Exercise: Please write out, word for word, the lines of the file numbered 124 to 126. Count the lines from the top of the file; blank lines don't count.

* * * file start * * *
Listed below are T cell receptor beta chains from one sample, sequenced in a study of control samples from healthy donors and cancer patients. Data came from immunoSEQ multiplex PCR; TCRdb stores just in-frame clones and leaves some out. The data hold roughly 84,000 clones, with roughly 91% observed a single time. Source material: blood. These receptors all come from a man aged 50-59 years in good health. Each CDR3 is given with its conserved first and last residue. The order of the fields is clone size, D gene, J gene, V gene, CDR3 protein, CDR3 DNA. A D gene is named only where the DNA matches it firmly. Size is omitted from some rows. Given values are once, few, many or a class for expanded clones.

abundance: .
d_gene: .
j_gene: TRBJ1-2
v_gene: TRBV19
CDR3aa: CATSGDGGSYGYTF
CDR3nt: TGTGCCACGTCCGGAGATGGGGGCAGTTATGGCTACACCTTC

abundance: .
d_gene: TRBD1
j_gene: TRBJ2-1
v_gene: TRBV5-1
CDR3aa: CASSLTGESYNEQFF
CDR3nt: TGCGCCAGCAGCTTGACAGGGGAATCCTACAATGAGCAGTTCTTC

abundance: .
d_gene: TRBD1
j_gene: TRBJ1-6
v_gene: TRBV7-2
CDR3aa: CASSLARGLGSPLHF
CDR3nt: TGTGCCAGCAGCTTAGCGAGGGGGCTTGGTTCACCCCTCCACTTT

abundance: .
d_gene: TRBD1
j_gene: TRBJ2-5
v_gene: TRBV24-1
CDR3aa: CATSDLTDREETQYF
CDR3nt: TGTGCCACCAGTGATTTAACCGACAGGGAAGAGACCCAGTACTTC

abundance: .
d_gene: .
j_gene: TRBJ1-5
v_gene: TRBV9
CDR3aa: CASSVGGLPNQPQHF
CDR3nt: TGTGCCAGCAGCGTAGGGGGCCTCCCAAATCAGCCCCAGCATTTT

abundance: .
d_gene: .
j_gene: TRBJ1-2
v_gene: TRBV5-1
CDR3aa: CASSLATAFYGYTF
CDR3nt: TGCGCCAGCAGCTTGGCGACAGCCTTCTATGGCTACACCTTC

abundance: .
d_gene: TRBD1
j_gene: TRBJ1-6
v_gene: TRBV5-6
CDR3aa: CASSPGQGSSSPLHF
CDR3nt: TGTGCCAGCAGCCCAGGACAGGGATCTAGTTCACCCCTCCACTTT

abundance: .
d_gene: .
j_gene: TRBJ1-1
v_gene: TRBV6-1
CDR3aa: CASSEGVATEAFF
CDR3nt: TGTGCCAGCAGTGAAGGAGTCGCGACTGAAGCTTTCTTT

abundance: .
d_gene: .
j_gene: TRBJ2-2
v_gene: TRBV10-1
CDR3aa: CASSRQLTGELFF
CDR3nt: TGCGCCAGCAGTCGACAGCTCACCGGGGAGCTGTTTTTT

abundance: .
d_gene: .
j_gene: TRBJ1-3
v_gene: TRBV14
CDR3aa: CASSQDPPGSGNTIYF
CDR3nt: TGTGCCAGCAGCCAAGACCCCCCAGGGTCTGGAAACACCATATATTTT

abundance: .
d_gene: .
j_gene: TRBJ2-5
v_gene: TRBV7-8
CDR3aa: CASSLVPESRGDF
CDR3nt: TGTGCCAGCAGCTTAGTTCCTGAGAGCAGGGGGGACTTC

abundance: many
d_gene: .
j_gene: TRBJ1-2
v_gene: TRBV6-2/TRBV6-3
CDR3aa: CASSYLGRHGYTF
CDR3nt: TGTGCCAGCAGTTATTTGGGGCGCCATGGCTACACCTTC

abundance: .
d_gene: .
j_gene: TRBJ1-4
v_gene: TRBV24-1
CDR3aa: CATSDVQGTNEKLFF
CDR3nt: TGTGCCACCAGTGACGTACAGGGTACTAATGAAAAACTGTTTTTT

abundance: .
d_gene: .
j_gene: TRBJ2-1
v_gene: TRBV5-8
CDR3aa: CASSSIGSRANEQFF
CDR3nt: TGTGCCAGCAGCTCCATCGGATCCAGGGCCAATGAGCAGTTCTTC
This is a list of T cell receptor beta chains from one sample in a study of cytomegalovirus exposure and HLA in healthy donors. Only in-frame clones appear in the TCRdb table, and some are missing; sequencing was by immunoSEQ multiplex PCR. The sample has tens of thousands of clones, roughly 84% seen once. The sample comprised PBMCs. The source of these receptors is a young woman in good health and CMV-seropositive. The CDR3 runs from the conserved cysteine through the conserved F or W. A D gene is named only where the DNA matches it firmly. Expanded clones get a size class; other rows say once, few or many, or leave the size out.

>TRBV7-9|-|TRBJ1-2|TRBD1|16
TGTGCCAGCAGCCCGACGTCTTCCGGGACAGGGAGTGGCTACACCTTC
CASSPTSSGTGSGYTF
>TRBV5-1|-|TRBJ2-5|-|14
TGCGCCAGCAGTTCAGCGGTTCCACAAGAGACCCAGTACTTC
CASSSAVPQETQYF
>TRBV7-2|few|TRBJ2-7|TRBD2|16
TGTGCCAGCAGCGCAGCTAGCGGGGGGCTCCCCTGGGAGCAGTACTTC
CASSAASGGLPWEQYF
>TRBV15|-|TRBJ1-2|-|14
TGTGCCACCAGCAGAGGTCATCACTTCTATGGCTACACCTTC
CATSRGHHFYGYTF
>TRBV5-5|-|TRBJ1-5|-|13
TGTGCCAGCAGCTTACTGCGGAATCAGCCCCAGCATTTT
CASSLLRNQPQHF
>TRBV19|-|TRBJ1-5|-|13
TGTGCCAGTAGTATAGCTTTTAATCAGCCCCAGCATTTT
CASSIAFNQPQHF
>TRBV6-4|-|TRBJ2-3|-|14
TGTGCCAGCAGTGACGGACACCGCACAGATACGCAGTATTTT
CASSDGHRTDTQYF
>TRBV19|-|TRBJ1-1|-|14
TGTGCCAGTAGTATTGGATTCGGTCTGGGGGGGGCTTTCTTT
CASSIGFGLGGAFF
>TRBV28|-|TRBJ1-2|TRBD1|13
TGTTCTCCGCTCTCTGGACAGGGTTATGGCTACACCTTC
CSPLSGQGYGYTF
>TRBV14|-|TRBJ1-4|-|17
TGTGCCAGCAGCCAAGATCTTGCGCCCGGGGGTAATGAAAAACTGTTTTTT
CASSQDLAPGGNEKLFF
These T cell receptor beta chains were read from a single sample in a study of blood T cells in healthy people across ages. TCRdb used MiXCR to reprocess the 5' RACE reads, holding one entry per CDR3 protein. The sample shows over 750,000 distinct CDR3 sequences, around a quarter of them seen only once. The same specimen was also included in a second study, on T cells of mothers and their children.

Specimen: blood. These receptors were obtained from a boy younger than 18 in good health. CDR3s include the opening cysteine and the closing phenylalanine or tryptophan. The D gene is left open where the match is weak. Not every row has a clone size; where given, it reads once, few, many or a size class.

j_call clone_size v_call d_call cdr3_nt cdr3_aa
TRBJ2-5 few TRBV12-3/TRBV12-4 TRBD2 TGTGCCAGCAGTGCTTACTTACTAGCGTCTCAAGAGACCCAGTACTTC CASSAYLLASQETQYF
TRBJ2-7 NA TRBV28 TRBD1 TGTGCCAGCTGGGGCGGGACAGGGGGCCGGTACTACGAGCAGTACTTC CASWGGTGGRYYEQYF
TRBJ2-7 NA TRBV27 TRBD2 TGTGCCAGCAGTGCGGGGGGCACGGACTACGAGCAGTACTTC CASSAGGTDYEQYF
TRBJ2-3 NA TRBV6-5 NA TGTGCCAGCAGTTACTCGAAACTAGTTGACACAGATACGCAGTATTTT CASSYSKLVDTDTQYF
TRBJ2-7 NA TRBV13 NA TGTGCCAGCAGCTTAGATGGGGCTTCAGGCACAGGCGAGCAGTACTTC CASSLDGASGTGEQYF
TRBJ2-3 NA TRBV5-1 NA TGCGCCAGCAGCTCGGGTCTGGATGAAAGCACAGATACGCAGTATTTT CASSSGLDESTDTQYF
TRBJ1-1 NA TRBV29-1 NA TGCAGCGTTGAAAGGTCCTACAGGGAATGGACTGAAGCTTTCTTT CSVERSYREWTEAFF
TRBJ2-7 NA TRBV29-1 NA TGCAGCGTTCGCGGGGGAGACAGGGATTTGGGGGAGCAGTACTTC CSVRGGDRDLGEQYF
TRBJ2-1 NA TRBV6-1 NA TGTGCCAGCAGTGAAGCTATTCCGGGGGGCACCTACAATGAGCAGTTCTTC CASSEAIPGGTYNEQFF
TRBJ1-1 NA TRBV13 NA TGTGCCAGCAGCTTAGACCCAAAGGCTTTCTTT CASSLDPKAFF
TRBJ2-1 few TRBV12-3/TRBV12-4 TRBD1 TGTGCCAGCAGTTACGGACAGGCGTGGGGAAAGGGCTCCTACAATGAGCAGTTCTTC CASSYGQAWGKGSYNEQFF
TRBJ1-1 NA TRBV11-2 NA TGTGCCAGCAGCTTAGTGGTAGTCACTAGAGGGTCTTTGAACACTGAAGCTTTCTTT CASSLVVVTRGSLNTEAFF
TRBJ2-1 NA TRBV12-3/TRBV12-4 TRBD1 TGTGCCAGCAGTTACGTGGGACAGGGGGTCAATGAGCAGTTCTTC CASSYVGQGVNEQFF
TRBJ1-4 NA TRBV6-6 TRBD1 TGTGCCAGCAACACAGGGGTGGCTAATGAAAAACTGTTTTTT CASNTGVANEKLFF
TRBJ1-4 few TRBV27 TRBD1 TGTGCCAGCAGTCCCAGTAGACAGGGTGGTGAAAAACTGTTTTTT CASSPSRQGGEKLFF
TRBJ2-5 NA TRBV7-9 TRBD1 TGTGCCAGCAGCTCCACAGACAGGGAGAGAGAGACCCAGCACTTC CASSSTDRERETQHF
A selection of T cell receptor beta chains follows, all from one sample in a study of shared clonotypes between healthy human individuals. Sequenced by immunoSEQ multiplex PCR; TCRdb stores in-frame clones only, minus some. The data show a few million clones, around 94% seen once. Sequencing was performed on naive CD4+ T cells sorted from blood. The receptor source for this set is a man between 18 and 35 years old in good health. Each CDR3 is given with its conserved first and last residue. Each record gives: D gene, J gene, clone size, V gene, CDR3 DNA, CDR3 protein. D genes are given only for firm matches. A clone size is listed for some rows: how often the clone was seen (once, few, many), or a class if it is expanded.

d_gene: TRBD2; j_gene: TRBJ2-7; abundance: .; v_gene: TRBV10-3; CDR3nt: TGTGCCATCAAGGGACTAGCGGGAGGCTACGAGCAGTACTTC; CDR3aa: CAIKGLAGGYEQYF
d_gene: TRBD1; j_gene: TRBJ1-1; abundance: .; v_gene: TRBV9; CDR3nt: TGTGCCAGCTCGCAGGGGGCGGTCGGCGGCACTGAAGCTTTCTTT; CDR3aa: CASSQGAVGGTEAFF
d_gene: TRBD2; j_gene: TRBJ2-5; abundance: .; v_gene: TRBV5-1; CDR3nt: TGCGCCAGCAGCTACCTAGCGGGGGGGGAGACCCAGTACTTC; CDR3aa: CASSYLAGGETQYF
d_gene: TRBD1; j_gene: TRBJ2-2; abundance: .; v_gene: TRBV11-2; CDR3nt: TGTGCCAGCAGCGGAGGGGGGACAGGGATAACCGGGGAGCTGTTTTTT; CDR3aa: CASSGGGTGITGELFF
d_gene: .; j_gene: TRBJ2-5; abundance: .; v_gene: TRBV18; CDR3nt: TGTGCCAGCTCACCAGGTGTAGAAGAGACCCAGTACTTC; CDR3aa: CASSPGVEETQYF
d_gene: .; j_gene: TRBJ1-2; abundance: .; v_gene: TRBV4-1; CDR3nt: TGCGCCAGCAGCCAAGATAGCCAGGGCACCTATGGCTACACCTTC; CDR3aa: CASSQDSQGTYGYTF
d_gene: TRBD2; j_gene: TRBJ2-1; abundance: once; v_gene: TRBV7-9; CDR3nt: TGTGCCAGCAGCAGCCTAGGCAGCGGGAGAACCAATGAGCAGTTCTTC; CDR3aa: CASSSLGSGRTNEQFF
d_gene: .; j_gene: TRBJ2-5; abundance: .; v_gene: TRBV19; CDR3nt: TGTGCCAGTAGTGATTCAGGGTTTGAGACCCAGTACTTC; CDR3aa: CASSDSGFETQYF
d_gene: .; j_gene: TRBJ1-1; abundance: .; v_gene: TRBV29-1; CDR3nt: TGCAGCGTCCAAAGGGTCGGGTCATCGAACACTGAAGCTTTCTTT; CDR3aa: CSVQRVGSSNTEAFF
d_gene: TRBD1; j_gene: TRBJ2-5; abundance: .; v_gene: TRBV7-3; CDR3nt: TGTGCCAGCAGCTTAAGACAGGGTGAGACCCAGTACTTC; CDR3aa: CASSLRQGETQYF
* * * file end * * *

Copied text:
TRBJ2-7 NA TRBV13 NA TGTGCCAGCAGCTTAGATGGGGCTTCAGGCACAGGCGAGCAGTACTTC CASSLDGASGTGEQYF
TRBJ2-3 NA TRBV5-1 NA TGCGCCAGCAGCTCGGGTCTGGATGAAAGCACAGATACGCAGTATTTT CASSSGLDESTDTQYF
TRBJ1-1 NA TRBV29-1 NA TGCAGCGTTGAAAGGTCCTACAGGGAATGGACTGAAGCTTTCTTT CSVERSYREWTEAFF